Venus Vs Mars star on why it’s time black actors got a different story

Jamie Charles

Jamie Charles - Credit: Archant

Actor Jamie Charles dreamt of being a footballer, but ended up breaking new ground in Sky’s new hit comedy, finds Alex Bellotti.

Even as we meet in an Islington coffee shop, Jamie Charles is still on duty. While queuing up to pay, the actor starts talking to a group of young Londoners, persuading them to check out Venus Vs Mars, and you suspect this is the biggest reason for the television show’s remarkable journey over the last two years.

The romantic comedy, penned by Baby Asko, follows twentysomething Venus (Letitia Hector) and her friends as they haphazardly navigate London’s dating scene.

Having begun as a series of online ‘webisodes’ in 2012, it became such a hit through YouTube and social media that it was commissioned by Sky Living, with its first episode debuting two weeks ago.

“Because we came from a webisode, we’re very used to going up to people,” explains Charles, a Stoke Newington resident who plays love-rat Gabriel in the show.

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“To promote what we had, we had to directly go on Twitter and Instagram; we were sending it out to everyone and anyone we thought would be interested in what we had.

“When you’re doing something like that there’s no limits, so even now we’re on Sky we’re not just leaving it to their advertisements.”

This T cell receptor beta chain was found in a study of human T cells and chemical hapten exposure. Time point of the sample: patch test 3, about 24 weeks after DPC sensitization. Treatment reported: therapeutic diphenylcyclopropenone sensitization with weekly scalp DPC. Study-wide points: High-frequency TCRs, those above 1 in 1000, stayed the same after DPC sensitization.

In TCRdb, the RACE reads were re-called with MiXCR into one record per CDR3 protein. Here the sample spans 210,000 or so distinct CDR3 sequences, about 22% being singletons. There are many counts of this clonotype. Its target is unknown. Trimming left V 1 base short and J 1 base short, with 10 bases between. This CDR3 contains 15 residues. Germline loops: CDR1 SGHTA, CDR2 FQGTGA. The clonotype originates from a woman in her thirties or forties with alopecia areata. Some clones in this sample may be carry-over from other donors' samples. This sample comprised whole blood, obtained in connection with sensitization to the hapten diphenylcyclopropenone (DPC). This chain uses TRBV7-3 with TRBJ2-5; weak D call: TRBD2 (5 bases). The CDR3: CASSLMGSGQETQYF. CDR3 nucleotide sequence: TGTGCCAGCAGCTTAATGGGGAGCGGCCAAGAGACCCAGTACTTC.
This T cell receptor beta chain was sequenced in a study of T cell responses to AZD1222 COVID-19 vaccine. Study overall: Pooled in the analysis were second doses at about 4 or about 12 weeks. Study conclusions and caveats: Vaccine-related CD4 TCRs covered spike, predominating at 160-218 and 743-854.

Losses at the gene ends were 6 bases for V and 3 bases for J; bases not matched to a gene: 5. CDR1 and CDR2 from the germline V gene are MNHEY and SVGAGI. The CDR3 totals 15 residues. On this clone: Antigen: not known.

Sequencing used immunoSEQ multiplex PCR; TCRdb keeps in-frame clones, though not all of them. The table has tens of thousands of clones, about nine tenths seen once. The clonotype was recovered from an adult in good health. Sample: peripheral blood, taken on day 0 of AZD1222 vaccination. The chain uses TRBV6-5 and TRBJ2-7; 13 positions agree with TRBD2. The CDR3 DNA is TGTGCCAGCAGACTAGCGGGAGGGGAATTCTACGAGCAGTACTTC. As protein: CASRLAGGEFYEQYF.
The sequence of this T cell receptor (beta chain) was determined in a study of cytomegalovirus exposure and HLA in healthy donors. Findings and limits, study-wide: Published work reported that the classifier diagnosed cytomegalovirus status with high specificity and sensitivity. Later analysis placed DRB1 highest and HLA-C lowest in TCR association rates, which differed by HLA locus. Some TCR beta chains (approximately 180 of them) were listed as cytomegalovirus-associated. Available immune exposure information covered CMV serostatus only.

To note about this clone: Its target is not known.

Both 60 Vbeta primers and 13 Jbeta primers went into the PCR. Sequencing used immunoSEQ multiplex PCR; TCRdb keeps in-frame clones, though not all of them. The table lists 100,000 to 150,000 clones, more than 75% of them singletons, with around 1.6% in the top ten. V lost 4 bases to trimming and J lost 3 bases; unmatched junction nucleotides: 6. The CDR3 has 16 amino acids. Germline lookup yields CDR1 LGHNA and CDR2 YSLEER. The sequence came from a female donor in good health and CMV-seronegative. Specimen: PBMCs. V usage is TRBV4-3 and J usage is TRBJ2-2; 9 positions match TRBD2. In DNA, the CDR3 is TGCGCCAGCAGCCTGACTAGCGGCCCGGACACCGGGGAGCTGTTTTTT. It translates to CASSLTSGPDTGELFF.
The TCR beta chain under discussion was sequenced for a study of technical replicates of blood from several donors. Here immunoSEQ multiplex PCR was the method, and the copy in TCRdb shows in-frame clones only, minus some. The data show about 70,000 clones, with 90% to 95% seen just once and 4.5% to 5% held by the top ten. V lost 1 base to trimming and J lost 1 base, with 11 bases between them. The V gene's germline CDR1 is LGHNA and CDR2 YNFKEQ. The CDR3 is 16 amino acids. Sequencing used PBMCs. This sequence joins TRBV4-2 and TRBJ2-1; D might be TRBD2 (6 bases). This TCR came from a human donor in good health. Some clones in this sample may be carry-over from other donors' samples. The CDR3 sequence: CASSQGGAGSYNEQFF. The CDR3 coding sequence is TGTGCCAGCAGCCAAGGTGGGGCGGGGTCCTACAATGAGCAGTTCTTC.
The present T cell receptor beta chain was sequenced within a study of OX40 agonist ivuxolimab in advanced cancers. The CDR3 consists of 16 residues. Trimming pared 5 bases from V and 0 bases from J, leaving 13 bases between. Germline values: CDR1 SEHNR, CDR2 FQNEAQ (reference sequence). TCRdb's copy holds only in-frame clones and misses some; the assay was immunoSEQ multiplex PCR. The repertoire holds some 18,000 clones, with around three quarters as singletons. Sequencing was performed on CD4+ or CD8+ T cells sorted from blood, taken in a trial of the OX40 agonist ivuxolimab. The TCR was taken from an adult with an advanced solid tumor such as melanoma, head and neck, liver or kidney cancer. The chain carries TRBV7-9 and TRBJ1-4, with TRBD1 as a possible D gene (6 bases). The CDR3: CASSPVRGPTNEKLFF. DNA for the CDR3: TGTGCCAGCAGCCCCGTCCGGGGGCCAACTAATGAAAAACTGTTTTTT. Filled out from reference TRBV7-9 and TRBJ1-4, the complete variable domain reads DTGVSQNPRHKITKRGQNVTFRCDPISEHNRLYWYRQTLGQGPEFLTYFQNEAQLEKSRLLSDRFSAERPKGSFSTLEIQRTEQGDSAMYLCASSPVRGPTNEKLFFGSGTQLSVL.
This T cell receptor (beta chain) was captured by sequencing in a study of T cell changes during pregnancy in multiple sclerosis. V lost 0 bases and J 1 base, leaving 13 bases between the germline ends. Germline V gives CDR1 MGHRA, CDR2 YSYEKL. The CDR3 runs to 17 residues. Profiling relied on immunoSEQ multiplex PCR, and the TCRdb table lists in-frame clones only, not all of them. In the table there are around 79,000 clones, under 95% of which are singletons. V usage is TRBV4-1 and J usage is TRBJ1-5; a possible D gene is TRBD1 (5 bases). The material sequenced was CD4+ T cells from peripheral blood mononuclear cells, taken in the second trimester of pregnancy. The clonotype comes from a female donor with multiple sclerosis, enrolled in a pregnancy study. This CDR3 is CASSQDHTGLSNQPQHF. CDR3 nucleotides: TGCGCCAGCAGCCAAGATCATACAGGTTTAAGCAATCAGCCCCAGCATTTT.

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Last year, in the wake of his appointment to the BBC’s Independent Diversity Action Group, comedian Lenny Henry told the Gazette that “high end drama and comedy needs to represent on screen but also off-screen”. In this sense, Venus Vs Mars has made history – it is the first UK television show ever made entirely by a black cast, writer and production team.

For Charles, the benefit of this is that it has allowed them to tell a different more, aspirational story than other dramas usually focused around black, Asian and minority ethnic (BAME) youngsters. The characters on Venus Vs Mars, he explains, “have jobs, they’re very close knit and they respect each other”. In turn, he hopes they can act in some way as role models for younger audiences.

The 27-year-old’s emergence as an actor is a similarly uplifting tale. Since childhood, Charles had dreamed of becoming a professional footballer and played into his 20s semi-professionally. After a serious knee injury curtailed his hopes however, he had to reassess his options and refocus on his twin childhood love of drama.

He began to help at a company in Luton working with local children from different ethnic minorities, encouraging them to act and gain confidence. From there, a friend put him in touch with Isako and director Victor Adebodun, and together they filmed the pilot of Venus Vs Mars, which clocked up 25,000 views within two days on YouTube and became the second highest Twitter trend across the UK on its television debut.

“It’s amazing,” says Charles of this impact. “I felt truly humbled, but at the same time it was nice to see there was that support.

“For me it’s not about the issue of black people not being on TV or not having enough diversity on TV; for me it’s an opportunity for people to see something that represents the community in a lighter form, rather than just focussing on the negatives.

“I feel like it’s nice for people to come home and see something that is light hearted, humourous and has a touch of romance in there as well.”

Venus Vs Mars continues tonight on Sky Living. Previous episodes are available on demand.

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